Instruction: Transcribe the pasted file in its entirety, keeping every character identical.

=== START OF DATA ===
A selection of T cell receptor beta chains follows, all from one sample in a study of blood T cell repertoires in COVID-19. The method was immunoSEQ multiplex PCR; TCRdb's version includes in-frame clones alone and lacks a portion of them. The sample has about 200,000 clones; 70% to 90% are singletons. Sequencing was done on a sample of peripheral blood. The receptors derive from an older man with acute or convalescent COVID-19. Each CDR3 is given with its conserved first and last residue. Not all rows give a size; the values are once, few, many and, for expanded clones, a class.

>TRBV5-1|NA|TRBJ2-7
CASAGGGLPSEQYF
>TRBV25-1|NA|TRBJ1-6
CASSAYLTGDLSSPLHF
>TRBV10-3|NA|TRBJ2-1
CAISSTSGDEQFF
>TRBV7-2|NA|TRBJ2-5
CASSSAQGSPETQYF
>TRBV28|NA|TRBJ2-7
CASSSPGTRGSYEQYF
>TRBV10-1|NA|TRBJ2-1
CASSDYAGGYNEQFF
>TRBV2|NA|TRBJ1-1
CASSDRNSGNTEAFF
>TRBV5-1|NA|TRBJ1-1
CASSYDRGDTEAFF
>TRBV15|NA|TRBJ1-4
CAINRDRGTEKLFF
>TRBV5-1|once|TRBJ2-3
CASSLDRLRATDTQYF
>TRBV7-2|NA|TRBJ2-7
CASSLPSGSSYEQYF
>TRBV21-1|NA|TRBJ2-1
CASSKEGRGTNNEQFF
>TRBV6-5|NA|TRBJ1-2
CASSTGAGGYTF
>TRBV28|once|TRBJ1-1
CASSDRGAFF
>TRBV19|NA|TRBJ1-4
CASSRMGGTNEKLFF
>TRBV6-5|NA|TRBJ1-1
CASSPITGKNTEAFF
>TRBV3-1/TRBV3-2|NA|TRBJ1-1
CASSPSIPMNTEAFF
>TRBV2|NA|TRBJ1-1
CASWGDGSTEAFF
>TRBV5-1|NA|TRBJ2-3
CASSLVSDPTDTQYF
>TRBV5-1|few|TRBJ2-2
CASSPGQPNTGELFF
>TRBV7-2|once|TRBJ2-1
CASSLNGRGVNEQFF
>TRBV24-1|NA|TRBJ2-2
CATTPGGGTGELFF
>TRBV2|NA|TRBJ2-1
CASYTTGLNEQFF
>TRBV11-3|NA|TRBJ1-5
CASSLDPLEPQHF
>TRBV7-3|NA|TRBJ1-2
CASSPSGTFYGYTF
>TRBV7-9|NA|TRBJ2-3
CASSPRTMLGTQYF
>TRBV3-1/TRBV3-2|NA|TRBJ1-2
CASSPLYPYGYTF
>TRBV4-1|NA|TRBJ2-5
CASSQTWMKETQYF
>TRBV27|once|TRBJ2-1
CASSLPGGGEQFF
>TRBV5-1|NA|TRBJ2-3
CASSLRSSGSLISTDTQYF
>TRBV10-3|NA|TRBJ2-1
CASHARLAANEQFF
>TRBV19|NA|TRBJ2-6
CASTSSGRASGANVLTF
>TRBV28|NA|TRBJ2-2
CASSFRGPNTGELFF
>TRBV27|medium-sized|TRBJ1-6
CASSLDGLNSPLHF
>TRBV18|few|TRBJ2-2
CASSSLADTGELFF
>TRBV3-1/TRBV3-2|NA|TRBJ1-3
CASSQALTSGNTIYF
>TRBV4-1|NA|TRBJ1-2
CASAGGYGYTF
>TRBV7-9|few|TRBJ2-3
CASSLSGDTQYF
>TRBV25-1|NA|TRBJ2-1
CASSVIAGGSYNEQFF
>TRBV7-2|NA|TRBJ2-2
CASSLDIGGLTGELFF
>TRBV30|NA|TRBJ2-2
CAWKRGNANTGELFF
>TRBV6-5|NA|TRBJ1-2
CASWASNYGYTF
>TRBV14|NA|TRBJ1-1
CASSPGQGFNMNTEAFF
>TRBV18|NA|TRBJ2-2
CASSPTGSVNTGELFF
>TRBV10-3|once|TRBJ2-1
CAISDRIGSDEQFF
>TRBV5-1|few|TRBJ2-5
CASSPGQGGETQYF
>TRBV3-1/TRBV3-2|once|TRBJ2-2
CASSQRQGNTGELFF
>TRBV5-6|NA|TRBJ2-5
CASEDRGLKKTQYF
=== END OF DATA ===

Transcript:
A selection of T cell receptor beta chains follows, all from one sample in a study of blood T cell repertoires in COVID-19. The method was immunoSEQ multiplex PCR; TCRdb's version includes in-frame clones alone and lacks a portion of them. The sample has about 200,000 clones; 70% to 90% are singletons. Sequencing was done on a sample of peripheral blood. The receptors derive from an older man with acute or convalescent COVID-19. Each CDR3 is given with its conserved first and last residue. Not all rows give a size; the values are once, few, many and, for expanded clones, a class.

>TRBV5-1|NA|TRBJ2-7
CASAGGGLPSEQYF
>TRBV25-1|NA|TRBJ1-6
CASSAYLTGDLSSPLHF
>TRBV10-3|NA|TRBJ2-1
CAISSTSGDEQFF
>TRBV7-2|NA|TRBJ2-5
CASSSAQGSPETQYF
>TRBV28|NA|TRBJ2-7
CASSSPGTRGSYEQYF
>TRBV10-1|NA|TRBJ2-1
CASSDYAGGYNEQFF
>TRBV2|NA|TRBJ1-1
CASSDRNSGNTEAFF
>TRBV5-1|NA|TRBJ1-1
CASSYDRGDTEAFF
>TRBV15|NA|TRBJ1-4
CAINRDRGTEKLFF
>TRBV5-1|once|TRBJ2-3
CASSLDRLRATDTQYF
>TRBV7-2|NA|TRBJ2-7
CASSLPSGSSYEQYF
>TRBV21-1|NA|TRBJ2-1
CASSKEGRGTNNEQFF
>TRBV6-5|NA|TRBJ1-2
CASSTGAGGYTF
>TRBV28|once|TRBJ1-1
CASSDRGAFF
>TRBV19|NA|TRBJ1-4
CASSRMGGTNEKLFF
>TRBV6-5|NA|TRBJ1-1
CASSPITGKNTEAFF
>TRBV3-1/TRBV3-2|NA|TRBJ1-1
CASSPSIPMNTEAFF
>TRBV2|NA|TRBJ1-1
CASWGDGSTEAFF
>TRBV5-1|NA|TRBJ2-3
CASSLVSDPTDTQYF
>TRBV5-1|few|TRBJ2-2
CASSPGQPNTGELFF
>TRBV7-2|once|TRBJ2-1
CASSLNGRGVNEQFF
>TRBV24-1|NA|TRBJ2-2
CATTPGGGTGELFF
>TRBV2|NA|TRBJ2-1
CASYTTGLNEQFF
>TRBV11-3|NA|TRBJ1-5
CASSLDPLEPQHF
>TRBV7-3|NA|TRBJ1-2
CASSPSGTFYGYTF
>TRBV7-9|NA|TRBJ2-3
CASSPRTMLGTQYF
>TRBV3-1/TRBV3-2|NA|TRBJ1-2
CASSPLYPYGYTF
>TRBV4-1|NA|TRBJ2-5
CASSQTWMKETQYF
>TRBV27|once|TRBJ2-1
CASSLPGGGEQFF
>TRBV5-1|NA|TRBJ2-3
CASSLRSSGSLISTDTQYF
>TRBV10-3|NA|TRBJ2-1
CASHARLAANEQFF
>TRBV19|NA|TRBJ2-6
CASTSSGRASGANVLTF
>TRBV28|NA|TRBJ2-2
CASSFRGPNTGELFF
>TRBV27|medium-sized|TRBJ1-6
CASSLDGLNSPLHF
>TRBV18|few|TRBJ2-2
CASSSLADTGELFF
>TRBV3-1/TRBV3-2|NA|TRBJ1-3
CASSQALTSGNTIYF
>TRBV4-1|NA|TRBJ1-2
CASAGGYGYTF
>TRBV7-9|few|TRBJ2-3
CASSLSGDTQYF
>TRBV25-1|NA|TRBJ2-1
CASSVIAGGSYNEQFF
>TRBV7-2|NA|TRBJ2-2
CASSLDIGGLTGELFF
>TRBV30|NA|TRBJ2-2
CAWKRGNANTGELFF
>TRBV6-5|NA|TRBJ1-2
CASWASNYGYTF
>TRBV14|NA|TRBJ1-1
CASSPGQGFNMNTEAFF
>TRBV18|NA|TRBJ2-2
CASSPTGSVNTGELFF
>TRBV10-3|once|TRBJ2-1
CAISDRIGSDEQFF
>TRBV5-1|few|TRBJ2-5
CASSPGQGGETQYF
>TRBV3-1/TRBV3-2|once|TRBJ2-2
CASSQRQGNTGELFF
>TRBV5-6|NA|TRBJ2-5
CASEDRGLKKTQYF